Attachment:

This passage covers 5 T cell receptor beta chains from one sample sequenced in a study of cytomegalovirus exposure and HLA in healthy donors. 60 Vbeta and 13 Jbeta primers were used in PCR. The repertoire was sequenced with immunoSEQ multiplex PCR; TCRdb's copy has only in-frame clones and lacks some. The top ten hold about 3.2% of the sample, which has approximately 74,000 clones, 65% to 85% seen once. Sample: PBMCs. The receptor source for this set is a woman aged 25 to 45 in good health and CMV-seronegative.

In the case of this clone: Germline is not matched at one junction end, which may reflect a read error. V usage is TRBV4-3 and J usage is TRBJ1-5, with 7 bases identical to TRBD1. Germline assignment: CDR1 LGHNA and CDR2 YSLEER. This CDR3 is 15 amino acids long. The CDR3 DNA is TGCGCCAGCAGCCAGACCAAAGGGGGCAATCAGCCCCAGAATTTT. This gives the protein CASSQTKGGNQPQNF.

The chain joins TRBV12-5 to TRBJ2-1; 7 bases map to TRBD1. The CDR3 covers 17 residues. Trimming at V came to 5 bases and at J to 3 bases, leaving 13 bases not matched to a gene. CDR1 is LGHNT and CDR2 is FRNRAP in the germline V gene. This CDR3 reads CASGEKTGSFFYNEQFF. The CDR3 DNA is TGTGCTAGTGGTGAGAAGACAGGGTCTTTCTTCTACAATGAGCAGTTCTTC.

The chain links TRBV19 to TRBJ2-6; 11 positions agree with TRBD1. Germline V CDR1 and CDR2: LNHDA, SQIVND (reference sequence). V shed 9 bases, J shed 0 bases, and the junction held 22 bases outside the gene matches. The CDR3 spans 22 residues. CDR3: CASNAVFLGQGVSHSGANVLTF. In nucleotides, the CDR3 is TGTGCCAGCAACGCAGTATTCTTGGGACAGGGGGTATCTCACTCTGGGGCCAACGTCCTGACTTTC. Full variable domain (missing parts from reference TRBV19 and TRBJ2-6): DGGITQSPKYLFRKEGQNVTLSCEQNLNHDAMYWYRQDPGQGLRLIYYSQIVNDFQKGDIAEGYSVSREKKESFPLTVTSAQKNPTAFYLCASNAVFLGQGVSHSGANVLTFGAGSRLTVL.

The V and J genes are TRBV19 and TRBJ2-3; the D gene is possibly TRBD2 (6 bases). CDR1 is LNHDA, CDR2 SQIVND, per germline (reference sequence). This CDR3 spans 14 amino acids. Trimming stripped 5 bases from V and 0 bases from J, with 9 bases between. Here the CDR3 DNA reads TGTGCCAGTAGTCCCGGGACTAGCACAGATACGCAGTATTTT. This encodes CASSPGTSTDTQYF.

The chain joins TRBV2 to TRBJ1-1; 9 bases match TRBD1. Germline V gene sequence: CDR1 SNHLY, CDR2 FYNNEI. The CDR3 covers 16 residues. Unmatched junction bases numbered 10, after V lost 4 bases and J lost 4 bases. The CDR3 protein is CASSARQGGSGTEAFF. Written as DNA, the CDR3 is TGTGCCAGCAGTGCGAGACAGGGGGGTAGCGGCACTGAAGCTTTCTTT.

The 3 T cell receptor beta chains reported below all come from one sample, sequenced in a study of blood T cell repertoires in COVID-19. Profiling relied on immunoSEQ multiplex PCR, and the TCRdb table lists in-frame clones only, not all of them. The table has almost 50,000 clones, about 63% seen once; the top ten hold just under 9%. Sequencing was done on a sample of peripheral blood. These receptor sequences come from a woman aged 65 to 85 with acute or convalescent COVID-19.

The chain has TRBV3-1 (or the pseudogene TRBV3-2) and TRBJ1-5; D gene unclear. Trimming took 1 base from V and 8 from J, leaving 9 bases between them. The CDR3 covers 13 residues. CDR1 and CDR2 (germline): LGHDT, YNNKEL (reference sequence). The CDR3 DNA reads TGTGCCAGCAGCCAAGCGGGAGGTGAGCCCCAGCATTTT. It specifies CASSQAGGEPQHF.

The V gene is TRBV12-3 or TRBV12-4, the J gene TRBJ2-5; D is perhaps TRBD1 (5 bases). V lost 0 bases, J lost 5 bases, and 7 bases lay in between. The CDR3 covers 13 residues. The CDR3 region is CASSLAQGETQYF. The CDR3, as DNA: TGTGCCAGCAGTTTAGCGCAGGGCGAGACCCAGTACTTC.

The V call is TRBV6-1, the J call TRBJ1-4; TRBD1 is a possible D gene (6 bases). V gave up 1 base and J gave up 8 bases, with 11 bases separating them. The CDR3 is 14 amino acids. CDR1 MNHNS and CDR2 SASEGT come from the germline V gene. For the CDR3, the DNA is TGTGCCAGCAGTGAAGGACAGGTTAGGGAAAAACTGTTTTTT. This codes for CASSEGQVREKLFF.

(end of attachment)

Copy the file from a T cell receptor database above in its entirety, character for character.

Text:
This passage covers 5 T cell receptor beta chains from one sample sequenced in a study of cytomegalovirus exposure and HLA in healthy donors. 60 Vbeta and 13 Jbeta primers were used in PCR. The repertoire was sequenced with immunoSEQ multiplex PCR; TCRdb's copy has only in-frame clones and lacks some. The top ten hold about 3.2% of the sample, which has approximately 74,000 clones, 65% to 85% seen once. Sample: PBMCs. The receptor source for this set is a woman aged 25 to 45 in good health and CMV-seronegative.

In the case of this clone: Germline is not matched at one junction end, which may reflect a read error. V usage is TRBV4-3 and J usage is TRBJ1-5, with 7 bases identical to TRBD1. Germline assignment: CDR1 LGHNA and CDR2 YSLEER. This CDR3 is 15 amino acids long. The CDR3 DNA is TGCGCCAGCAGCCAGACCAAAGGGGGCAATCAGCCCCAGAATTTT. This gives the protein CASSQTKGGNQPQNF.

The chain joins TRBV12-5 to TRBJ2-1; 7 bases map to TRBD1. The CDR3 covers 17 residues. Trimming at V came to 5 bases and at J to 3 bases, leaving 13 bases not matched to a gene. CDR1 is LGHNT and CDR2 is FRNRAP in the germline V gene. This CDR3 reads CASGEKTGSFFYNEQFF. The CDR3 DNA is TGTGCTAGTGGTGAGAAGACAGGGTCTTTCTTCTACAATGAGCAGTTCTTC.

The chain links TRBV19 to TRBJ2-6; 11 positions agree with TRBD1. Germline V CDR1 and CDR2: LNHDA, SQIVND (reference sequence). V shed 9 bases, J shed 0 bases, and the junction held 22 bases outside the gene matches. The CDR3 spans 22 residues. CDR3: CASNAVFLGQGVSHSGANVLTF. In nucleotides, the CDR3 is TGTGCCAGCAACGCAGTATTCTTGGGACAGGGGGTATCTCACTCTGGGGCCAACGTCCTGACTTTC. Full variable domain (missing parts from reference TRBV19 and TRBJ2-6): DGGITQSPKYLFRKEGQNVTLSCEQNLNHDAMYWYRQDPGQGLRLIYYSQIVNDFQKGDIAEGYSVSREKKESFPLTVTSAQKNPTAFYLCASNAVFLGQGVSHSGANVLTFGAGSRLTVL.

The V and J genes are TRBV19 and TRBJ2-3; the D gene is possibly TRBD2 (6 bases). CDR1 is LNHDA, CDR2 SQIVND, per germline (reference sequence). This CDR3 spans 14 amino acids. Trimming stripped 5 bases from V and 0 bases from J, with 9 bases between. Here the CDR3 DNA reads TGTGCCAGTAGTCCCGGGACTAGCACAGATACGCAGTATTTT. This encodes CASSPGTSTDTQYF.

The chain joins TRBV2 to TRBJ1-1; 9 bases match TRBD1. Germline V gene sequence: CDR1 SNHLY, CDR2 FYNNEI. The CDR3 covers 16 residues. Unmatched junction bases numbered 10, after V lost 4 bases and J lost 4 bases. The CDR3 protein is CASSARQGGSGTEAFF. Written as DNA, the CDR3 is TGTGCCAGCAGTGCGAGACAGGGGGGTAGCGGCACTGAAGCTTTCTTT.

The 3 T cell receptor beta chains reported below all come from one sample, sequenced in a study of blood T cell repertoires in COVID-19. Profiling relied on immunoSEQ multiplex PCR, and the TCRdb table lists in-frame clones only, not all of them. The table has almost 50,000 clones, about 63% seen once; the top ten hold just under 9%. Sequencing was done on a sample of peripheral blood. These receptor sequences come from a woman aged 65 to 85 with acute or convalescent COVID-19.

The chain has TRBV3-1 (or the pseudogene TRBV3-2) and TRBJ1-5; D gene unclear. Trimming took 1 base from V and 8 from J, leaving 9 bases between them. The CDR3 covers 13 residues. CDR1 and CDR2 (germline): LGHDT, YNNKEL (reference sequence). The CDR3 DNA reads TGTGCCAGCAGCCAAGCGGGAGGTGAGCCCCAGCATTTT. It specifies CASSQAGGEPQHF.

The V gene is TRBV12-3 or TRBV12-4, the J gene TRBJ2-5; D is perhaps TRBD1 (5 bases). V lost 0 bases, J lost 5 bases, and 7 bases lay in between. The CDR3 covers 13 residues. The CDR3 region is CASSLAQGETQYF. The CDR3, as DNA: TGTGCCAGCAGTTTAGCGCAGGGCGAGACCCAGTACTTC.

The V call is TRBV6-1, the J call TRBJ1-4; TRBD1 is a possible D gene (6 bases). V gave up 1 base and J gave up 8 bases, with 11 bases separating them. The CDR3 is 14 amino acids. CDR1 MNHNS and CDR2 SASEGT come from the germline V gene. For the CDR3, the DNA is TGTGCCAGCAGTGAAGGACAGGTTAGGGAAAAACTGTTTTTT. This codes for CASSEGQVREKLFF.